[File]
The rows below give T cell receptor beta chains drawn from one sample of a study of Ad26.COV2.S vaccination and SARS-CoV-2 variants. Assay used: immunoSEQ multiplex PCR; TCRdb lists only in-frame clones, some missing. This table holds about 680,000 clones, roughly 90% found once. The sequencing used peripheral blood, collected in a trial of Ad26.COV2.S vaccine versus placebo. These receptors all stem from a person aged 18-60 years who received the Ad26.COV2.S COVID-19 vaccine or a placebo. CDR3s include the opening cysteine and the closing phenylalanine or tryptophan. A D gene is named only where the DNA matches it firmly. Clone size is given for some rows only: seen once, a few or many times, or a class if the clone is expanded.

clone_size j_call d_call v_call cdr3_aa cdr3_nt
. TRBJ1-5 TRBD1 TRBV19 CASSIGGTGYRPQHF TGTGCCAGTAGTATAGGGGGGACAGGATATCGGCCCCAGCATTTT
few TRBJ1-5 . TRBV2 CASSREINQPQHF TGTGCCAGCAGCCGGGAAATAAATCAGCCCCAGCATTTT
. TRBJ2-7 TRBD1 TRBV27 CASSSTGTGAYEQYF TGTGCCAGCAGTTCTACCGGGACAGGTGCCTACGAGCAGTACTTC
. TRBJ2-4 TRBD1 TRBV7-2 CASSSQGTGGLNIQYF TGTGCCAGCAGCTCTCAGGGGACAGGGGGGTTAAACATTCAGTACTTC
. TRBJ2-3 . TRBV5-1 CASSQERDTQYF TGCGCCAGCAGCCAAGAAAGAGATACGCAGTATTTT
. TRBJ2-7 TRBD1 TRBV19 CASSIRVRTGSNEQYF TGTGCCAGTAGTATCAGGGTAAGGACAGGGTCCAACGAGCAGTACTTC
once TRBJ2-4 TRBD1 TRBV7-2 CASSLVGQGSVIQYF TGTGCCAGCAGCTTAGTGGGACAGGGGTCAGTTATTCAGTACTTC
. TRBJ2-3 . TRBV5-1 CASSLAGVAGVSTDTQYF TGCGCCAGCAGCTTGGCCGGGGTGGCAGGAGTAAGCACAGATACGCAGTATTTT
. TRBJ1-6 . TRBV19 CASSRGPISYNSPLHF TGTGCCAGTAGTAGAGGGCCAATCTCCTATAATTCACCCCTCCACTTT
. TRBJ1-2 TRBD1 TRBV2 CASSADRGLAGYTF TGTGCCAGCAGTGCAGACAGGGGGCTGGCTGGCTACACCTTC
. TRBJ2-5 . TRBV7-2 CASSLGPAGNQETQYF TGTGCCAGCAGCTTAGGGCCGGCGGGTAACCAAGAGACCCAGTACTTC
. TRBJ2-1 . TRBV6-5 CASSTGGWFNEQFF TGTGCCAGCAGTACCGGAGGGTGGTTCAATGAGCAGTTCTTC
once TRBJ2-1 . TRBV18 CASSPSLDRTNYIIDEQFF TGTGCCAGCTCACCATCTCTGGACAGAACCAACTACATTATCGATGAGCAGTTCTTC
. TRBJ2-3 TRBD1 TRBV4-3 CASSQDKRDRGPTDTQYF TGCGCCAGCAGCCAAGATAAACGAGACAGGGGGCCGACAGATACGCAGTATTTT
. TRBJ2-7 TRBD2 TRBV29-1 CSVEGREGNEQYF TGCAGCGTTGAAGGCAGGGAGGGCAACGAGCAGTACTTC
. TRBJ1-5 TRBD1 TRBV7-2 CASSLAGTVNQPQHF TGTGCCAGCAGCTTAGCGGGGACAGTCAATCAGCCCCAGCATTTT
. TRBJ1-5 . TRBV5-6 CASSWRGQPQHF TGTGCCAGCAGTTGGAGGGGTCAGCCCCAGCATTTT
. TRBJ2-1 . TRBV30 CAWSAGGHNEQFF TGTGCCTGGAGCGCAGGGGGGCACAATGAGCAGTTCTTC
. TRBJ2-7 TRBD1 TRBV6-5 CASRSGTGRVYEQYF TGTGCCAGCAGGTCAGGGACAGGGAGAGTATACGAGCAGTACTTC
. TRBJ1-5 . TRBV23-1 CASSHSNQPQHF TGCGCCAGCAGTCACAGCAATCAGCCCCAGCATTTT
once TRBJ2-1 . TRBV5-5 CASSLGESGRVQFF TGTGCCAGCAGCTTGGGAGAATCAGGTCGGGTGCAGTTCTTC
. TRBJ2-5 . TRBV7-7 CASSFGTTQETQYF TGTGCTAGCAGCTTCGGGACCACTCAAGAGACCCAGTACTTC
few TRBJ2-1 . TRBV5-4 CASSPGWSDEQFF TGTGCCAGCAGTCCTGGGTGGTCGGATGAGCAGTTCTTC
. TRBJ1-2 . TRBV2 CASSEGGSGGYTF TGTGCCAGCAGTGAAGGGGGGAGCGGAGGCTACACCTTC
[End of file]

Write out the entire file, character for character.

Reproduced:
The rows below give T cell receptor beta chains drawn from one sample of a study of Ad26.COV2.S vaccination and SARS-CoV-2 variants. Assay used: immunoSEQ multiplex PCR; TCRdb lists only in-frame clones, some missing. This table holds about 680,000 clones, roughly 90% found once. The sequencing used peripheral blood, collected in a trial of Ad26.COV2.S vaccine versus placebo. These receptors all stem from a person aged 18-60 years who received the Ad26.COV2.S COVID-19 vaccine or a placebo. CDR3s include the opening cysteine and the closing phenylalanine or tryptophan. A D gene is named only where the DNA matches it firmly. Clone size is given for some rows only: seen once, a few or many times, or a class if the clone is expanded.

clone_size j_call d_call v_call cdr3_aa cdr3_nt
. TRBJ1-5 TRBD1 TRBV19 CASSIGGTGYRPQHF TGTGCCAGTAGTATAGGGGGGACAGGATATCGGCCCCAGCATTTT
few TRBJ1-5 . TRBV2 CASSREINQPQHF TGTGCCAGCAGCCGGGAAATAAATCAGCCCCAGCATTTT
. TRBJ2-7 TRBD1 TRBV27 CASSSTGTGAYEQYF TGTGCCAGCAGTTCTACCGGGACAGGTGCCTACGAGCAGTACTTC
. TRBJ2-4 TRBD1 TRBV7-2 CASSSQGTGGLNIQYF TGTGCCAGCAGCTCTCAGGGGACAGGGGGGTTAAACATTCAGTACTTC
. TRBJ2-3 . TRBV5-1 CASSQERDTQYF TGCGCCAGCAGCCAAGAAAGAGATACGCAGTATTTT
. TRBJ2-7 TRBD1 TRBV19 CASSIRVRTGSNEQYF TGTGCCAGTAGTATCAGGGTAAGGACAGGGTCCAACGAGCAGTACTTC
once TRBJ2-4 TRBD1 TRBV7-2 CASSLVGQGSVIQYF TGTGCCAGCAGCTTAGTGGGACAGGGGTCAGTTATTCAGTACTTC
. TRBJ2-3 . TRBV5-1 CASSLAGVAGVSTDTQYF TGCGCCAGCAGCTTGGCCGGGGTGGCAGGAGTAAGCACAGATACGCAGTATTTT
. TRBJ1-6 . TRBV19 CASSRGPISYNSPLHF TGTGCCAGTAGTAGAGGGCCAATCTCCTATAATTCACCCCTCCACTTT
. TRBJ1-2 TRBD1 TRBV2 CASSADRGLAGYTF TGTGCCAGCAGTGCAGACAGGGGGCTGGCTGGCTACACCTTC
. TRBJ2-5 . TRBV7-2 CASSLGPAGNQETQYF TGTGCCAGCAGCTTAGGGCCGGCGGGTAACCAAGAGACCCAGTACTTC
. TRBJ2-1 . TRBV6-5 CASSTGGWFNEQFF TGTGCCAGCAGTACCGGAGGGTGGTTCAATGAGCAGTTCTTC
once TRBJ2-1 . TRBV18 CASSPSLDRTNYIIDEQFF TGTGCCAGCTCACCATCTCTGGACAGAACCAACTACATTATCGATGAGCAGTTCTTC
. TRBJ2-3 TRBD1 TRBV4-3 CASSQDKRDRGPTDTQYF TGCGCCAGCAGCCAAGATAAACGAGACAGGGGGCCGACAGATACGCAGTATTTT
. TRBJ2-7 TRBD2 TRBV29-1 CSVEGREGNEQYF TGCAGCGTTGAAGGCAGGGAGGGCAACGAGCAGTACTTC
. TRBJ1-5 TRBD1 TRBV7-2 CASSLAGTVNQPQHF TGTGCCAGCAGCTTAGCGGGGACAGTCAATCAGCCCCAGCATTTT
. TRBJ1-5 . TRBV5-6 CASSWRGQPQHF TGTGCCAGCAGTTGGAGGGGTCAGCCCCAGCATTTT
. TRBJ2-1 . TRBV30 CAWSAGGHNEQFF TGTGCCTGGAGCGCAGGGGGGCACAATGAGCAGTTCTTC
. TRBJ2-7 TRBD1 TRBV6-5 CASRSGTGRVYEQYF TGTGCCAGCAGGTCAGGGACAGGGAGAGTATACGAGCAGTACTTC
. TRBJ1-5 . TRBV23-1 CASSHSNQPQHF TGCGCCAGCAGTCACAGCAATCAGCCCCAGCATTTT
once TRBJ2-1 . TRBV5-5 CASSLGESGRVQFF TGTGCCAGCAGCTTGGGAGAATCAGGTCGGGTGCAGTTCTTC
. TRBJ2-5 . TRBV7-7 CASSFGTTQETQYF TGTGCTAGCAGCTTCGGGACCACTCAAGAGACCCAGTACTTC
few TRBJ2-1 . TRBV5-4 CASSPGWSDEQFF TGTGCCAGCAGTCCTGGGTGGTCGGATGAGCAGTTCTTC
. TRBJ1-2 . TRBV2 CASSEGGSGGYTF TGTGCCAGCAGTGAAGGGGGGAGCGGAGGCTACACCTTC